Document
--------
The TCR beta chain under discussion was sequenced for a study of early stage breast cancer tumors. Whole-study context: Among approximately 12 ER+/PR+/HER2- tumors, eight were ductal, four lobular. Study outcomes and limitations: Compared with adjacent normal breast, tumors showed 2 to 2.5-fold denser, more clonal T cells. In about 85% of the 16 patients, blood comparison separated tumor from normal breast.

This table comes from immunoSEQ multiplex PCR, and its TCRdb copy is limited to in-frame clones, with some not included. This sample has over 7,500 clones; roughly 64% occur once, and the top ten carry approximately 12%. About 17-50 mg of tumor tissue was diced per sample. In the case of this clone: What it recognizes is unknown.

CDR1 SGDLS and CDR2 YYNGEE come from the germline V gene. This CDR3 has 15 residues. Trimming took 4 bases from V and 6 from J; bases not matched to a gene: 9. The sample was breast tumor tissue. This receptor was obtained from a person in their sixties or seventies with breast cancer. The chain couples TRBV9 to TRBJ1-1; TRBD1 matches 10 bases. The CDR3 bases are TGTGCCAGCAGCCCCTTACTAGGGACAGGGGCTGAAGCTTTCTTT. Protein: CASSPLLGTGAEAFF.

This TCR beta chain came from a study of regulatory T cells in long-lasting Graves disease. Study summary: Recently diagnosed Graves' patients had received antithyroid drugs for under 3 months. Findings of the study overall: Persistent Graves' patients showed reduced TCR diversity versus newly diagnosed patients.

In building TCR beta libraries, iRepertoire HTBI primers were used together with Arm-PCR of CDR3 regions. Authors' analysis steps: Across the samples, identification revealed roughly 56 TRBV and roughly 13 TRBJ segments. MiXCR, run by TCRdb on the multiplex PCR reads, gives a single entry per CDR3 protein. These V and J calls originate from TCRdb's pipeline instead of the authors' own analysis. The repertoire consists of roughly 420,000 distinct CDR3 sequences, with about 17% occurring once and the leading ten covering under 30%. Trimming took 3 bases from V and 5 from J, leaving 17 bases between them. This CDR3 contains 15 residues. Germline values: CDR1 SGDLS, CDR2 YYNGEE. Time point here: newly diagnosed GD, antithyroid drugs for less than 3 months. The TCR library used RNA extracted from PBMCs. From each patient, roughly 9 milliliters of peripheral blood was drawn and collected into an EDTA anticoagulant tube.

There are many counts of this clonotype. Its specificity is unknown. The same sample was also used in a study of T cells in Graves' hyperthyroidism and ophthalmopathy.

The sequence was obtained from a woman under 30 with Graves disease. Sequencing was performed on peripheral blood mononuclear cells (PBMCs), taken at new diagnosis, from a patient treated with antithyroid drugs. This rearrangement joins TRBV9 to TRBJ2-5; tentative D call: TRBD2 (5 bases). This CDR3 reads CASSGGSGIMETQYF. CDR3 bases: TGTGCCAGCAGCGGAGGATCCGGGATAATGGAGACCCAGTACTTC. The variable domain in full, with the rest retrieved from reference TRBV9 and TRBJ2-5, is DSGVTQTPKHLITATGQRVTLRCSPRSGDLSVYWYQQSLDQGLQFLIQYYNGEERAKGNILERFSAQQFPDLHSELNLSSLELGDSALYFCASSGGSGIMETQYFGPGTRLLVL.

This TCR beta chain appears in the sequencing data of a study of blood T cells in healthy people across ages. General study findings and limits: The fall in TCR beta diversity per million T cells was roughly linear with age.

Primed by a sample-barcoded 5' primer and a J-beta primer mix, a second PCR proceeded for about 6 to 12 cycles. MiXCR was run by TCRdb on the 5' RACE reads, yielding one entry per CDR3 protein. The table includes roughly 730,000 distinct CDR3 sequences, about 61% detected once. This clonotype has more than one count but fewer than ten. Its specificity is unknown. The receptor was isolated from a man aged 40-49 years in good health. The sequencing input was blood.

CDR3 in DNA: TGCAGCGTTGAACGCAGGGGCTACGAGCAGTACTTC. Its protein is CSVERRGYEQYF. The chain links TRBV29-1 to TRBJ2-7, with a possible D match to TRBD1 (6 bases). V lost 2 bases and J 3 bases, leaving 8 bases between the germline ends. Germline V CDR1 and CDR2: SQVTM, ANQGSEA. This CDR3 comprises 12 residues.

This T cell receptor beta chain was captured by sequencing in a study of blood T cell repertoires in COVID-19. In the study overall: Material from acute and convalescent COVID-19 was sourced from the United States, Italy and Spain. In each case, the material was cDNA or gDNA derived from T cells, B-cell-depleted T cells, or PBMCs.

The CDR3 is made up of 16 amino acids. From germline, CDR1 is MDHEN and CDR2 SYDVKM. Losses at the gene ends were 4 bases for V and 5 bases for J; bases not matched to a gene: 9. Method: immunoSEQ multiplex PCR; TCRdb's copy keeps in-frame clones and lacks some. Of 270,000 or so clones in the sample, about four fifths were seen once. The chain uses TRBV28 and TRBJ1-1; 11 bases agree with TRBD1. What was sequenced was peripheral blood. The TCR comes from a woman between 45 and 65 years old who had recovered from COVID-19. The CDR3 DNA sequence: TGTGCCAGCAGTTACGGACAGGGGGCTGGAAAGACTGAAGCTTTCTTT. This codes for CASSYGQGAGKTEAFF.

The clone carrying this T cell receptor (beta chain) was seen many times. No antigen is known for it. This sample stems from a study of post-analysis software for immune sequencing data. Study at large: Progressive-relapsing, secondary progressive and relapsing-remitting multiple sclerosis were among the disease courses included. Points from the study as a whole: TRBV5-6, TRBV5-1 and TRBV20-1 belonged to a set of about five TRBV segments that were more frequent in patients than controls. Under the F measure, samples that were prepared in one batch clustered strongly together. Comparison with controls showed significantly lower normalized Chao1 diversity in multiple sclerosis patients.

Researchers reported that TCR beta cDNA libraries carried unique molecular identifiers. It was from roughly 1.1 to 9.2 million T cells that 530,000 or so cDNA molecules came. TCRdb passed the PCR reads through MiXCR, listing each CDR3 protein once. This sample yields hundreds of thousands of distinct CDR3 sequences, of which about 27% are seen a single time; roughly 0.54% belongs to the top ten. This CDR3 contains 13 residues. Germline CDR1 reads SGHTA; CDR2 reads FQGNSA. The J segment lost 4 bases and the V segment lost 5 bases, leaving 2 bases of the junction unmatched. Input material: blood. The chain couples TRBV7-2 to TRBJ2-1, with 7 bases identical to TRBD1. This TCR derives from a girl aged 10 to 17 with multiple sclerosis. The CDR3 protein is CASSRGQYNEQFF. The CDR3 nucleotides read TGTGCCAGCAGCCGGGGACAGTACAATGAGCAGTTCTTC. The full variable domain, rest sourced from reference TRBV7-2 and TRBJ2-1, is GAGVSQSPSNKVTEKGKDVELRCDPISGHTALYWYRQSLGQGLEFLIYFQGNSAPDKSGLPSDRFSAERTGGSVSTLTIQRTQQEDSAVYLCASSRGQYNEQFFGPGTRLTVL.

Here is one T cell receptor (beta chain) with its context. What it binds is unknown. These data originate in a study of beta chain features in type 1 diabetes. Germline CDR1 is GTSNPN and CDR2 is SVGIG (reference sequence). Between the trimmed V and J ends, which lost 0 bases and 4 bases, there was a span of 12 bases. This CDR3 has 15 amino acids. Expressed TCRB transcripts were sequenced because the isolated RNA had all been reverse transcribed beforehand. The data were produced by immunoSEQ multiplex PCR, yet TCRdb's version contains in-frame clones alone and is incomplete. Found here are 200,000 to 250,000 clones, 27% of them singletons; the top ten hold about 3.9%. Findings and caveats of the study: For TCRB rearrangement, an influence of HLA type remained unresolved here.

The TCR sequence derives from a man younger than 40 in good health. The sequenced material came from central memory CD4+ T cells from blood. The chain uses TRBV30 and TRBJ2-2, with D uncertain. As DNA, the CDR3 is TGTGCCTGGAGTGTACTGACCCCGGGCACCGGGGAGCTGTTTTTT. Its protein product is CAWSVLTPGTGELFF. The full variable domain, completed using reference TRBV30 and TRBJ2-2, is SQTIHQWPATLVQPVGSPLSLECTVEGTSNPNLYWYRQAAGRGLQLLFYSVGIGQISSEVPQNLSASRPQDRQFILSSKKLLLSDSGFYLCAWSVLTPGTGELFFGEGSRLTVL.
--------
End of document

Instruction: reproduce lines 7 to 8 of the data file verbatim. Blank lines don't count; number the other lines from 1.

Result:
The sequence was obtained from a woman under 30 with Graves disease. Sequencing was performed on peripheral blood mononuclear cells (PBMCs), taken at new diagnosis, from a patient treated with antithyroid drugs. This rearrangement joins TRBV9 to TRBJ2-5; tentative D call: TRBD2 (5 bases). This CDR3 reads CASSGGSGIMETQYF. CDR3 bases: TGTGCCAGCAGCGGAGGATCCGGGATAATGGAGACCCAGTACTTC. The variable domain in full, with the rest retrieved from reference TRBV9 and TRBJ2-5, is DSGVTQTPKHLITATGQRVTLRCSPRSGDLSVYWYQQSLDQGLQFLIQYYNGEERAKGNILERFSAQQFPDLHSELNLSSLELGDSALYFCASSGGSGIMETQYFGPGTRLLVL.

This TCR beta chain appears in the sequencing data of a study of blood T cells in healthy people across ages. General study findings and limits: The fall in TCR beta diversity per million T cells was roughly linear with age.